STATE v. ADAMS

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Supreme Court of Rhode Island.

STATE v. James ADAMS.

No. 2016–116–C.A. (P1/13–3713AG)

    Decided: June 19, 2017

Present:  Suttell, C.J., Goldberg, Flaherty, Robinson, and Indeglia, JJ.Aaron L. Weisman, Department of Attorney General, for State Jodi M. Gladstone, Esq., for Defendant.

OPINION

The defendant, James Adams, appeals from a judgment of conviction of one count of first-degree robbery, two counts of felony assault, one count of second-degree murder, and one count of committing a crime of violence while possessing a firearm. These charges stemmed from allegations that the defendant, during June and July 2012, accessed Backpage.com 1 for escort services and had female escorts meet him at his designated location, where he then committed the above-referenced crimes. Following the jury's guilty verdict, the defendant filed a motion for a new trial, which was heard and denied by a justice of the Superior Court. On appeal, the defendant maintains that he is entitled to a new trial because the weight of the evidence was insufficient to convict him and that the trial justice erred in deciding otherwise. The defendant also appeals the admission of certain evidence relating to cell phone data and analysis that was introduced at trial, which he claims should have been excluded by the trial justice. For the reasons stated herein, we affirm the judgment of the Superior Court.

I

Facts and TravelAInitial Murder Investigation

On July 20, 2012, Patrolman Jared Hardy of the Cranston Police Department responded to the area of 391 Farmington Avenue in Cranston (the property), a three-family home with “a detached garage to the left rear” (the garage). Patrolman Hardy was dispatched in connection with a report of “an oozing liquid which was coming out of the garage” that had a “bad smell.” Upon entering the garage he “was struck with the smell of decaying flesh,” and he determined that the smell was emanating “from the back left corner of the garage.” Upon walking to the back left corner and tipping a green sofa over to identify the source of the smell, Hardy found a badly decayed body of what appeared to be an African-American female (the decedent). Hardy immediately called for a supervisor and secured the scene.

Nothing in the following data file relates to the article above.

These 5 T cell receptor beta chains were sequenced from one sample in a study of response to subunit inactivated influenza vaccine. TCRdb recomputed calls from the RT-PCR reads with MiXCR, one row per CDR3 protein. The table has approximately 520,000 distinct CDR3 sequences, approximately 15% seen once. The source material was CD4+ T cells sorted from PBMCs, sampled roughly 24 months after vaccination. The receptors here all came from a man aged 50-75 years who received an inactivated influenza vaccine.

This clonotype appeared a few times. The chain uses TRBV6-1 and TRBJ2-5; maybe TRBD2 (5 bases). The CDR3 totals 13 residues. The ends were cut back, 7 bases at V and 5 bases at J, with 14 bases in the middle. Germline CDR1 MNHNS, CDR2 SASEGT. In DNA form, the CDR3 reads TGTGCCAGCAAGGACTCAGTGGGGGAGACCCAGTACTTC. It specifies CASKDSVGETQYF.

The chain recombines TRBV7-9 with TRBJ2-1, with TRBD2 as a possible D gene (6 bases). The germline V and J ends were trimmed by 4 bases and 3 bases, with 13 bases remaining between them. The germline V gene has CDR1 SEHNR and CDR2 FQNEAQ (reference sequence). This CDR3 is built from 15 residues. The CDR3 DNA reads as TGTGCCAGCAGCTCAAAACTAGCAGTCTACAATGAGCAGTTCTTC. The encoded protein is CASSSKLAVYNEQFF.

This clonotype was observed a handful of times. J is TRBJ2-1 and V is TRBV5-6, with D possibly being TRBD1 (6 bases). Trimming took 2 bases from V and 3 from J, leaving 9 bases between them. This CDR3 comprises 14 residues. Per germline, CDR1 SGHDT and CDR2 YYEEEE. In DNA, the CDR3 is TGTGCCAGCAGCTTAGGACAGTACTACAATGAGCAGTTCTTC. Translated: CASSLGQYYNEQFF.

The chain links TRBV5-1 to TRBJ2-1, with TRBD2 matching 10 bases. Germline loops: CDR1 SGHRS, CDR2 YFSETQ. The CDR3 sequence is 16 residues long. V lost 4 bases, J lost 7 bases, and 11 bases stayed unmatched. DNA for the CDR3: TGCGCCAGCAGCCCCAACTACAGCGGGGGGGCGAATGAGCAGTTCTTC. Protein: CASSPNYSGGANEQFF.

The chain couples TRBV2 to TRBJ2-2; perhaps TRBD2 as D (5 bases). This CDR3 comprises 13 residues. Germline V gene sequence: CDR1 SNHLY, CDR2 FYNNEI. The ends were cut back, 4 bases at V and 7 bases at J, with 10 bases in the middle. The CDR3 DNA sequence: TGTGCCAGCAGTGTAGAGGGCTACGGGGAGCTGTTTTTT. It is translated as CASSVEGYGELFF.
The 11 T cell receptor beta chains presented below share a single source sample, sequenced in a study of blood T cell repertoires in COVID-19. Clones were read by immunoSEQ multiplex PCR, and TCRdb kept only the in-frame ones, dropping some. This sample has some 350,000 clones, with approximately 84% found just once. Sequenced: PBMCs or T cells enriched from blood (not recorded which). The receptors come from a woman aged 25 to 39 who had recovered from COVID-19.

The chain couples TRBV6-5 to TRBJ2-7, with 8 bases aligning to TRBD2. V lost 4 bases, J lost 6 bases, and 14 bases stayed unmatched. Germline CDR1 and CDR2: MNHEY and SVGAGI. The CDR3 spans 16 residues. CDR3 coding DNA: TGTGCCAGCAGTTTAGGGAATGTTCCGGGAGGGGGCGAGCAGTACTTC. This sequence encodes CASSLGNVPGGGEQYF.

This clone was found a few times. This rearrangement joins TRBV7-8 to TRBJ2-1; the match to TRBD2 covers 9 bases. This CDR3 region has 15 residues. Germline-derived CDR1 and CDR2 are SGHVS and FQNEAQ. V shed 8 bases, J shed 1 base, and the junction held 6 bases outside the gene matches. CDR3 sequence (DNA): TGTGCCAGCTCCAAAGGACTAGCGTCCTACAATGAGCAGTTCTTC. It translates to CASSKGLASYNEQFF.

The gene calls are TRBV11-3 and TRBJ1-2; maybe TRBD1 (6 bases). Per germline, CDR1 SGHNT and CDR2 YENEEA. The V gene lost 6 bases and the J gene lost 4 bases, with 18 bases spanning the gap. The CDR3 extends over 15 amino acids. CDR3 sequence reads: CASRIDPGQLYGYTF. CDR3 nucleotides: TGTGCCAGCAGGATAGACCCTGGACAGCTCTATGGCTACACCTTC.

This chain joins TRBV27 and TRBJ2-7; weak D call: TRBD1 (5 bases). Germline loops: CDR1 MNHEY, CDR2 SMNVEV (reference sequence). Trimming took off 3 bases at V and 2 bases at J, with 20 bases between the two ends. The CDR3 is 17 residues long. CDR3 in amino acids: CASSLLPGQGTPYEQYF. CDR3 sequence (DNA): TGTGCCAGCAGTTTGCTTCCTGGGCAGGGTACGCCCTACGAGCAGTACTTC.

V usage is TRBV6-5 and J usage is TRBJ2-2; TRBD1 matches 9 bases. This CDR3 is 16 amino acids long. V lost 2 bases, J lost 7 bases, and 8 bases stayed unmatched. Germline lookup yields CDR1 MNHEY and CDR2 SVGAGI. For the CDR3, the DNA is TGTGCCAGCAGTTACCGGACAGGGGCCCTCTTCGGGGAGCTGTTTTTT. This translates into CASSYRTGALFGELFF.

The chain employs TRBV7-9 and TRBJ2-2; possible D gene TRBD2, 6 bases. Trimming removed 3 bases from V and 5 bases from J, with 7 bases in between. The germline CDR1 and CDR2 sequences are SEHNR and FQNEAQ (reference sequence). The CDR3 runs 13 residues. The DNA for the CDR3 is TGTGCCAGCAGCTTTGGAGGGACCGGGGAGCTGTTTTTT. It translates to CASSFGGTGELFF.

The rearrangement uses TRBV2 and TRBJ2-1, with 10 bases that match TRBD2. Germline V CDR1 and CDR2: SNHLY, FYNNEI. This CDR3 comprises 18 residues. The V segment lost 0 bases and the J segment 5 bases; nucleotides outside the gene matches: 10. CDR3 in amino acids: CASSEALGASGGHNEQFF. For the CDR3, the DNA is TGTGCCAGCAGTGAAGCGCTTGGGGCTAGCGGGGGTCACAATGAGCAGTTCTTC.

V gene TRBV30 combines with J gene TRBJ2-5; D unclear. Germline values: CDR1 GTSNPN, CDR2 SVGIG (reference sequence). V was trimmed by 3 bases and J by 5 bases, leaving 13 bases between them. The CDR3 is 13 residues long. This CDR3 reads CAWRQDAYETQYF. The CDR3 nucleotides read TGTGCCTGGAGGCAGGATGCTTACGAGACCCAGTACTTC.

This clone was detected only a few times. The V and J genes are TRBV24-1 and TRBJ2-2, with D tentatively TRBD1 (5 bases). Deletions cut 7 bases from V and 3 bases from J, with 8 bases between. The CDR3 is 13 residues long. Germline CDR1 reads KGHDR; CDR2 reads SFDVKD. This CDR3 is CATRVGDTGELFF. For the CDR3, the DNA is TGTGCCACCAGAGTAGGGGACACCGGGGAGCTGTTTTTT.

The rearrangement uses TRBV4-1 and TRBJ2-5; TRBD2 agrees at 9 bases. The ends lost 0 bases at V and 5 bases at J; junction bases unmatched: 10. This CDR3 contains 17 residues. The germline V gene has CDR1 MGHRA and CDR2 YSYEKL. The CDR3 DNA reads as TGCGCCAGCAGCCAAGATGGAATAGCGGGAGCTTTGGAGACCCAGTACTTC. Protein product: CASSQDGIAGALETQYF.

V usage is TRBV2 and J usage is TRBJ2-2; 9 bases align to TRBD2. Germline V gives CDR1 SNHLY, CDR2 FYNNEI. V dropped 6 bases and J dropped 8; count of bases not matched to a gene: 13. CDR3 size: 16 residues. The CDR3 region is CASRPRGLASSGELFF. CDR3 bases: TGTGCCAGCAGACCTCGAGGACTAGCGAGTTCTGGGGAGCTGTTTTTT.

Detective William John Palmer of the Bureau of Criminal Identification (BCI) unit 2 of the Cranston Police Department was called into work to investigate this matter. Upon arriving at the property with another BCI detective, Peter Souza, Det. Palmer observed “a dark colored stain that appeared to be coming from the * * * garage['s] * * * east side wall.” Upon entering the garage, he witnessed the tipped-over green sofa and the decomposing body of the decedent. He described the garage as cluttered and with the appearance that it was used for storage and “for people hanging out.”

Detective Souza took several photographs of both the inside and outside of the garage and of the decedent's body. Detective Palmer also photographed “contents that were at [the decedent's] feet that appeared to be dumped there,” and he observed a tan pocketbook and a green piece of clothing—later identified as a jumper. He identified several other items found by the decedent's feet, including a cell phone charger, lotion, earphones, a Massachusetts identification card, and a black wig. Under the black wig, he discovered a body spray, Vaseline petroleum jelly, a couple of debit cards belonging to one Mary Grier, and a pair of size medium Joe Boxer underwear.